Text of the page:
Recently my daughter and I started our experiment in home school. I have decided to post periodically about what we are studying, what resources/materials we have found to use, etc.
HISTORY – I let my daughter decide where she wanted to start in her study of history, and she chose the Middle Ages. I know … we could have/should have started with Ancient History. But we are nothing if not different – so we are starting in the middle. We found a workbook at the local Learning Palace about the Middle Ages, and that has been our starting point. We have added to the workbook lessons with resources from the library:
- History Channel documentary called “The Dark Ages”
- Oxford “The Middle Ages – An Illustrated History”
- McRae Books “History – Early Medieval Times”
- McRae Books “History – Late Medieval Times”
A brisk narrative of battles and plagues, monastic orders, heroic women, and knights-errant, barbaric tortures and tender romance, intrigue, scandals, and conquest, The Middle Ages: An Illustrated History mixes a spirited and entertaining writing style with exquisite, thorough scholarship. Barbara A. Hanawalt, a renowned medievalist, launches her story with the often violent amalgamation of Roman,…
COPYWORK – Part of her daily schedule of school work is copywork; she chooses a book she is reading, and copies from that book until she has filled up a page in her notebook. This helps her focus on spelling, punctuation, handwriting, etc. By copying exactly from the book, she gets used to using the correct spelling and punctuation when she writes. She has chosen to write from various sources, such as the Saint Crispin’s Day speech from Henry V. That one made me especially happy!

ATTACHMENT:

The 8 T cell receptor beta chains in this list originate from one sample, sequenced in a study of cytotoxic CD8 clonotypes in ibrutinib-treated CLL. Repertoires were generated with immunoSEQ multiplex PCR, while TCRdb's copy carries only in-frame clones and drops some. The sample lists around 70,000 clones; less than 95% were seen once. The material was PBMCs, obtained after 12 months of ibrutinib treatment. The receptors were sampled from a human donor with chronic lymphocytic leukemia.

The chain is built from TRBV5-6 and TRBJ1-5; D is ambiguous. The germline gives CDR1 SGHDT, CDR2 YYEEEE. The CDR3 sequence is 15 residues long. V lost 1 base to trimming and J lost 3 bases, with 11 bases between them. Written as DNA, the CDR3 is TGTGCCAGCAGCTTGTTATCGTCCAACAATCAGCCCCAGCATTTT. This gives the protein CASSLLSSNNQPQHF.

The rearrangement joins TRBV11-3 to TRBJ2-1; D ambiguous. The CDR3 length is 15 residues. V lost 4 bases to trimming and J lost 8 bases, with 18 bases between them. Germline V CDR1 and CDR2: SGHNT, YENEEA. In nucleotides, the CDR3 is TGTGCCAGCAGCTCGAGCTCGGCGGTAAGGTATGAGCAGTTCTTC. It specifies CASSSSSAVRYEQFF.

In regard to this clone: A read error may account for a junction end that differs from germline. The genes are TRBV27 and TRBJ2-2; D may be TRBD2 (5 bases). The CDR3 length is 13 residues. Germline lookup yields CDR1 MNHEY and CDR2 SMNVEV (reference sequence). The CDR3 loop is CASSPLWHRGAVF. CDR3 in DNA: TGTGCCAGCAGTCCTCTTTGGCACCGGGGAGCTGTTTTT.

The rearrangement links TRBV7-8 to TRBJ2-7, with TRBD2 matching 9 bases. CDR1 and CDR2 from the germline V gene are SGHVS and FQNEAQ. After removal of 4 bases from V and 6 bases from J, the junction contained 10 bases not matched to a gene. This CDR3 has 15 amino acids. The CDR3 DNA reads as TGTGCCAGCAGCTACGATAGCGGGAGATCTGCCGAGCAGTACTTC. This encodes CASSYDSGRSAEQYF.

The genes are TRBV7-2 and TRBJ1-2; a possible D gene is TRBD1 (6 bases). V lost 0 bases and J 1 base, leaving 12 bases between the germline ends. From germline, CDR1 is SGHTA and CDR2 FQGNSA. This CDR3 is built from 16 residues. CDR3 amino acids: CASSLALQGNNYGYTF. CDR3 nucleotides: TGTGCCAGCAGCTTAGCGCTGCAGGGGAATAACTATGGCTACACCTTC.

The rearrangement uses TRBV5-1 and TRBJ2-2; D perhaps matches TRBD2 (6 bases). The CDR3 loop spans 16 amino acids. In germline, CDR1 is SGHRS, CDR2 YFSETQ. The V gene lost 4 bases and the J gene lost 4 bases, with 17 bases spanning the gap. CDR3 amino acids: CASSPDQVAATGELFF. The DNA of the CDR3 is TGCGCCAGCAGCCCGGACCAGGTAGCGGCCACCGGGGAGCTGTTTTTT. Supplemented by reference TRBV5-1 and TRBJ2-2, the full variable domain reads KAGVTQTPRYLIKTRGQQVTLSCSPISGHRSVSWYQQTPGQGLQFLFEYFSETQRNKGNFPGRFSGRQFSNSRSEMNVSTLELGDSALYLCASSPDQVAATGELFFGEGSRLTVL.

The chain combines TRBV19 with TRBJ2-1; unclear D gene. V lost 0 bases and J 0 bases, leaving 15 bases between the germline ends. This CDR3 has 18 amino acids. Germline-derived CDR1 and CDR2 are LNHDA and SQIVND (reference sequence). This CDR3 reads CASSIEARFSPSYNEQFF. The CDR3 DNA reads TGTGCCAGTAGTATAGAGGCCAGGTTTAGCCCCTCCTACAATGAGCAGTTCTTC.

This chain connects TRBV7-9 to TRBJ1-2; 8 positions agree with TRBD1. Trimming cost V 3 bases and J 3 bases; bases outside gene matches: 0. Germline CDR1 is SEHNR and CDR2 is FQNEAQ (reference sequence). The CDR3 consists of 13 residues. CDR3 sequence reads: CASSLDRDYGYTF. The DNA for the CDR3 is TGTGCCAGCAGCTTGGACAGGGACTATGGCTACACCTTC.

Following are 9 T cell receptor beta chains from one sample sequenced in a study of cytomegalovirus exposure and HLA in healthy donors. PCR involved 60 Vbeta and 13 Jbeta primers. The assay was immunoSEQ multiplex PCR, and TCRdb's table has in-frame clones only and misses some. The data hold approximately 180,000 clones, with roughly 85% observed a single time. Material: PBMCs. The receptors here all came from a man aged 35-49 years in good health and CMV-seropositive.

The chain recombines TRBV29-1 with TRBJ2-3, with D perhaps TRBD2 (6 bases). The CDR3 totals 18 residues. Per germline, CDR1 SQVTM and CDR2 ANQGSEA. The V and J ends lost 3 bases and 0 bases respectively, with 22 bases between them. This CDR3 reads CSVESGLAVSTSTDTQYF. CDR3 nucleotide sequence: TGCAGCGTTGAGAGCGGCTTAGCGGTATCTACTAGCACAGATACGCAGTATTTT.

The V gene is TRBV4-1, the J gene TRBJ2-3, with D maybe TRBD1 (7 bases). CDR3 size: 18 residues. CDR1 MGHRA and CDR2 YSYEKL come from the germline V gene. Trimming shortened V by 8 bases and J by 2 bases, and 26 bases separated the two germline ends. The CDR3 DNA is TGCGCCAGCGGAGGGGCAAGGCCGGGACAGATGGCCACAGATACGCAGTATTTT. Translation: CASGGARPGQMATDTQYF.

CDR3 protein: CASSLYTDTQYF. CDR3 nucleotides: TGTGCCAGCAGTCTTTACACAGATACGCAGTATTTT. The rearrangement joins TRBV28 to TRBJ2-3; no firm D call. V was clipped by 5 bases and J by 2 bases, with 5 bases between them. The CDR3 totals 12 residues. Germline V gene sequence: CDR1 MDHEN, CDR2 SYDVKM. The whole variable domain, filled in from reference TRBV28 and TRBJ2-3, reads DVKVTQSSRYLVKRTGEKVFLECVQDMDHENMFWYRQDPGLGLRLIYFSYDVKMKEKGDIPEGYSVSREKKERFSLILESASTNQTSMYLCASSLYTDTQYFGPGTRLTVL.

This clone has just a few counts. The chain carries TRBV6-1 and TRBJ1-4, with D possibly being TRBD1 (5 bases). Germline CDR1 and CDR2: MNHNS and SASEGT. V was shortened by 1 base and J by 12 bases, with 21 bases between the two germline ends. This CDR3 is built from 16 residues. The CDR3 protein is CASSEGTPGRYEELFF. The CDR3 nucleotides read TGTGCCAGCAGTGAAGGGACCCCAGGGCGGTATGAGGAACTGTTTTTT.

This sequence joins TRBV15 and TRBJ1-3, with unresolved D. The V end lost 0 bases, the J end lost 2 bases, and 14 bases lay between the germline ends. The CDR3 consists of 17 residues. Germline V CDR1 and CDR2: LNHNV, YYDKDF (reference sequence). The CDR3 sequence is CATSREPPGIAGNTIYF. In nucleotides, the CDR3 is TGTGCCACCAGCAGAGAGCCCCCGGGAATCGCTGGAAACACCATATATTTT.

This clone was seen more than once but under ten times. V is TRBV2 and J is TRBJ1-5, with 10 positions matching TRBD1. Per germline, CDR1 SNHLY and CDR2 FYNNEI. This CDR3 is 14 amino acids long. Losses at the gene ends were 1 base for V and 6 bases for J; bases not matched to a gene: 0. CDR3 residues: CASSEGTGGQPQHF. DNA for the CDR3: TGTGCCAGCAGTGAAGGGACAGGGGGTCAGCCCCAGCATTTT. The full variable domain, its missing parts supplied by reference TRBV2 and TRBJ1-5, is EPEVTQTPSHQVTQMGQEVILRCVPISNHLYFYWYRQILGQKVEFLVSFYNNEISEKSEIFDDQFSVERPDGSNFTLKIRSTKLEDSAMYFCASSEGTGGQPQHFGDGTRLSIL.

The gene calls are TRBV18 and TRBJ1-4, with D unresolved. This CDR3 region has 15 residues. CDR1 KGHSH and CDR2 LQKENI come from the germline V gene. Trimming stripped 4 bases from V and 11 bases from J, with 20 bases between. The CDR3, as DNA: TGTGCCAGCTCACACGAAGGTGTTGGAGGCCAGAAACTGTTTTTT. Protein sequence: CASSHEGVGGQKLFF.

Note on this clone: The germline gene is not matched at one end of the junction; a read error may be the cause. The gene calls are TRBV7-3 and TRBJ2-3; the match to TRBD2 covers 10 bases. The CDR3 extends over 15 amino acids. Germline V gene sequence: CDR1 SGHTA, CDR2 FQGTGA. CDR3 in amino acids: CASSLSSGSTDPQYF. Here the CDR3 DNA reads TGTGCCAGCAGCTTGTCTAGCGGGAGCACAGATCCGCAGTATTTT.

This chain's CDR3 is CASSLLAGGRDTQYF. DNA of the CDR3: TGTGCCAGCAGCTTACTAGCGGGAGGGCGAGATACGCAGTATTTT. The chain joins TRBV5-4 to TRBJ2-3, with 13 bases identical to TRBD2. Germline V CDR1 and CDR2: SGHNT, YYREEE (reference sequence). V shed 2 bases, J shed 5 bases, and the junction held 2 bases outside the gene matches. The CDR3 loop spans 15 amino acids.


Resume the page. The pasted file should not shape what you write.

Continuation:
As the movie went along, I would stop periodically to see if she understood what was going on. For example, we stopped and discussed the significance of the “tennis balls” that are given to Henry early in the story, and Henry’s decision to visit his troops in disguise on the eve of the battle at Agincourt.
She liked it so much, that I found a Henry V graphic novel at the library. One of her favorite parts in the movie was when Katherine, the French princess, was trying to learn English with the help of her maid.
This is just the beginning of our list of medieval history resources.
Our journey through the Middle Ages continues, and I will post more resources as we continue on. Let me know what your home school kiddos are doing – so we can compare notes. I would love to hear from any other home school moms/dads with ideas and resources, too.